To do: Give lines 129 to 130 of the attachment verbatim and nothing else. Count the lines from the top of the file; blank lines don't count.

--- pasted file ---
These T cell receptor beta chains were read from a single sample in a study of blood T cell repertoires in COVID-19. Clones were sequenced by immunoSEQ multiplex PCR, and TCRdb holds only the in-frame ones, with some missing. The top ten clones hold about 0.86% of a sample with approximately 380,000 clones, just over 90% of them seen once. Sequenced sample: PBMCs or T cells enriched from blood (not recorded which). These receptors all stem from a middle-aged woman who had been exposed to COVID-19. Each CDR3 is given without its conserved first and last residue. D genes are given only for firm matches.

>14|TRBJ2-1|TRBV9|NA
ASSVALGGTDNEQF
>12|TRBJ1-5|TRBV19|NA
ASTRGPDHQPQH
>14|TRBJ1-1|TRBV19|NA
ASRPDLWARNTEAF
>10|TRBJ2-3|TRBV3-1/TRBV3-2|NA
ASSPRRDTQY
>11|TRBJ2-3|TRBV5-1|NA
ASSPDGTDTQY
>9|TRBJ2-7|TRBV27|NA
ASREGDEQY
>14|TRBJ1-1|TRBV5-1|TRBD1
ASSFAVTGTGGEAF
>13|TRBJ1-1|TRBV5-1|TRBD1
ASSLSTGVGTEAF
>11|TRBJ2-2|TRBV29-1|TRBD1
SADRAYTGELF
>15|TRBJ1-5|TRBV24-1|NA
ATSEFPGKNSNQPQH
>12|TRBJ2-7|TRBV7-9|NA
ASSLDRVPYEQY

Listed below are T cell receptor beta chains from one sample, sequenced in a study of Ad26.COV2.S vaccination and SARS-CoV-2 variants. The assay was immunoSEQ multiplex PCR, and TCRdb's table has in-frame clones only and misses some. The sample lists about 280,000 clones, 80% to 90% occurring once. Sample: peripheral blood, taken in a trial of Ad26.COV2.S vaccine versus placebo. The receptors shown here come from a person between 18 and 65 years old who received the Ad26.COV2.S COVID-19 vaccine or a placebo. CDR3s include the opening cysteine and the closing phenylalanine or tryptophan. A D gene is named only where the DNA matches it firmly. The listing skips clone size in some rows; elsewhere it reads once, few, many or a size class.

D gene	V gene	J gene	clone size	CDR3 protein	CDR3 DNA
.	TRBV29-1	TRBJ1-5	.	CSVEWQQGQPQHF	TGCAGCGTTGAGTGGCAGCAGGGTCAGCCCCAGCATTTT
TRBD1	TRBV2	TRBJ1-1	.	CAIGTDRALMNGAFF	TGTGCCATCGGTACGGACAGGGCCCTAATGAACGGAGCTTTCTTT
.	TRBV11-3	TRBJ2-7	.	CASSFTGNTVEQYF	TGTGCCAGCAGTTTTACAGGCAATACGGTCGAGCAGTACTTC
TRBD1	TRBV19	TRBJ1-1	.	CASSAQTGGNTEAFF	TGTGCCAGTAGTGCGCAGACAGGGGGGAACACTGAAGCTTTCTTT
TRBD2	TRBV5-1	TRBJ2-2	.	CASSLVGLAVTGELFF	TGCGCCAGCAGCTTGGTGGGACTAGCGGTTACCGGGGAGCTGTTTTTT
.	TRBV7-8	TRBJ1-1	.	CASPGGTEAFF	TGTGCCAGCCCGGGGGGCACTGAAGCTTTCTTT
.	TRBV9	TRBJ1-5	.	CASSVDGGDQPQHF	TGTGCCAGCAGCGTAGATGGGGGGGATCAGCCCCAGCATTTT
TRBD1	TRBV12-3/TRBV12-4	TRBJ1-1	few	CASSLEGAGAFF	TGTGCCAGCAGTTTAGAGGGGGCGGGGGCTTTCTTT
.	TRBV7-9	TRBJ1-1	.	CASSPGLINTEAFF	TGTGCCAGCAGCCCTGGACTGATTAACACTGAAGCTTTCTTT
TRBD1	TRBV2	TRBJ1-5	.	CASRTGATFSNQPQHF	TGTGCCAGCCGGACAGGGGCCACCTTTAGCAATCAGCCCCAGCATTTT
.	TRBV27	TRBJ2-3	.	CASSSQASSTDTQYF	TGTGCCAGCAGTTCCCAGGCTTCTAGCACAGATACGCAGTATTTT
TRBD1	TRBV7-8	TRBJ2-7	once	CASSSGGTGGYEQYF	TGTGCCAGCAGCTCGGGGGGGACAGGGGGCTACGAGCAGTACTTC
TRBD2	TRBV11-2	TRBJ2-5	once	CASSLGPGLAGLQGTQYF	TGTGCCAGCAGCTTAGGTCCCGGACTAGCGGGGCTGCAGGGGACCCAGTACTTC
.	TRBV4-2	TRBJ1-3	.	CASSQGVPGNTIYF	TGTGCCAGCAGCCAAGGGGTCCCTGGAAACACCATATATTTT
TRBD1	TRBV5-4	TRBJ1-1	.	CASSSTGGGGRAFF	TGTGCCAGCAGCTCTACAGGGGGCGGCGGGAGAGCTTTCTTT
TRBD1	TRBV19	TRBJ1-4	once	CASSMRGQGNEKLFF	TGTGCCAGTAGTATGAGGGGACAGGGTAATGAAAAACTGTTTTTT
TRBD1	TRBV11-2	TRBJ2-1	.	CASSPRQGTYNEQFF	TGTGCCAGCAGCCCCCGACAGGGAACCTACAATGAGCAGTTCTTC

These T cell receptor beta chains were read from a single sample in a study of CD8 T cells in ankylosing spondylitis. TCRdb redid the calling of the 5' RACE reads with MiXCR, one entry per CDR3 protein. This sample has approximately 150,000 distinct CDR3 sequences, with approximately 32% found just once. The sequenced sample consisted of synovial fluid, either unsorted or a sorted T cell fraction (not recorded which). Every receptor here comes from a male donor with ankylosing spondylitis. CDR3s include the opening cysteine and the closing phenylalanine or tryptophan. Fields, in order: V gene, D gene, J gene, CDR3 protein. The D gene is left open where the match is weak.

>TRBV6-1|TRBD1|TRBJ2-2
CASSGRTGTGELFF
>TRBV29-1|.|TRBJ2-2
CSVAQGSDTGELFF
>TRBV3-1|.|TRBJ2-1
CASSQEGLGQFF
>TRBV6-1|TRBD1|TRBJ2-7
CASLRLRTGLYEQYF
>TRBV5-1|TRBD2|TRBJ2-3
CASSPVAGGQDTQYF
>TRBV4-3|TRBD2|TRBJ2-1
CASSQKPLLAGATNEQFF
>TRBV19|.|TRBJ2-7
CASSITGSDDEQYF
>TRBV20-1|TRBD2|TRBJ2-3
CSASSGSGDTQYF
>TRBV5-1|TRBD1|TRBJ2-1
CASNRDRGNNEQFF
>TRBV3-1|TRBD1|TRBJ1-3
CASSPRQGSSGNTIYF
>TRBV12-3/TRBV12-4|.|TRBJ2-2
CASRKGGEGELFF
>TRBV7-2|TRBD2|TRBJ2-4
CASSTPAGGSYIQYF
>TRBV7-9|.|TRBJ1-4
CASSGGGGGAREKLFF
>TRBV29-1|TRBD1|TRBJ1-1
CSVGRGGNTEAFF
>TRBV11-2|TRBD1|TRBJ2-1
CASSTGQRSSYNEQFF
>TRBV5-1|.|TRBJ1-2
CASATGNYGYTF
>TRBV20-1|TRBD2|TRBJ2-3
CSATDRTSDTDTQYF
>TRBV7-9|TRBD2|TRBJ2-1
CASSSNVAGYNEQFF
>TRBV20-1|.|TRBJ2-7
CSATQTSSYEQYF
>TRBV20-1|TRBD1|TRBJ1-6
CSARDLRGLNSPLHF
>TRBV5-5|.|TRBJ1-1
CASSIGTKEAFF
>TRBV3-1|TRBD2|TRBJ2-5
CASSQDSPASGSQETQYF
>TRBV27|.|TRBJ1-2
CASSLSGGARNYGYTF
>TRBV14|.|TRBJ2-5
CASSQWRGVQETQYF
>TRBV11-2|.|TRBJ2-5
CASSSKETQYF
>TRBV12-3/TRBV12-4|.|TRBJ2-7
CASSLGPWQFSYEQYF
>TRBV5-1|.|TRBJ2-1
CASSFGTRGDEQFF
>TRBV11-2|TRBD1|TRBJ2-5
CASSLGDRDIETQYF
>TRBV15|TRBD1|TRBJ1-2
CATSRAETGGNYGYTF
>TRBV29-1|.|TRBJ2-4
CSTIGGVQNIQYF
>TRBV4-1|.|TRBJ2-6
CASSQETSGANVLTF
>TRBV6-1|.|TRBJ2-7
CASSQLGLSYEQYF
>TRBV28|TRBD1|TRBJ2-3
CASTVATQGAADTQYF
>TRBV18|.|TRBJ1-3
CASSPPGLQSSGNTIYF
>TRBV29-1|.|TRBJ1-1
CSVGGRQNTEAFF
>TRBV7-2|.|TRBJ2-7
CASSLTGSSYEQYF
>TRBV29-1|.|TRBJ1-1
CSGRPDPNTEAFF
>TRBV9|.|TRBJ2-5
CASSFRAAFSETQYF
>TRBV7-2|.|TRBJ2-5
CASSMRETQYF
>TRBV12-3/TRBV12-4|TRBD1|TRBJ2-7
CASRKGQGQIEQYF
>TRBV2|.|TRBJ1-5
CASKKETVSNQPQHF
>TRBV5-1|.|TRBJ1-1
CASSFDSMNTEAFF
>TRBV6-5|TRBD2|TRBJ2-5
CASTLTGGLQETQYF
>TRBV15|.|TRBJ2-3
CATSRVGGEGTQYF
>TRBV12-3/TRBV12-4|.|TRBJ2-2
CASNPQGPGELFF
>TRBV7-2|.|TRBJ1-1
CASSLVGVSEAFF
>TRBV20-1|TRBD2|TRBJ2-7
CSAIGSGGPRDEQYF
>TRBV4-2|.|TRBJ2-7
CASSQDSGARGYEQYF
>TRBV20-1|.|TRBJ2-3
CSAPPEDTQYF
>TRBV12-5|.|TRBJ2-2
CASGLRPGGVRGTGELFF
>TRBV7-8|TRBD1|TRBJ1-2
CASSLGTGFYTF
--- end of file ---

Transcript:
CASTLTGGLQETQYF
>TRBV15|.|TRBJ2-3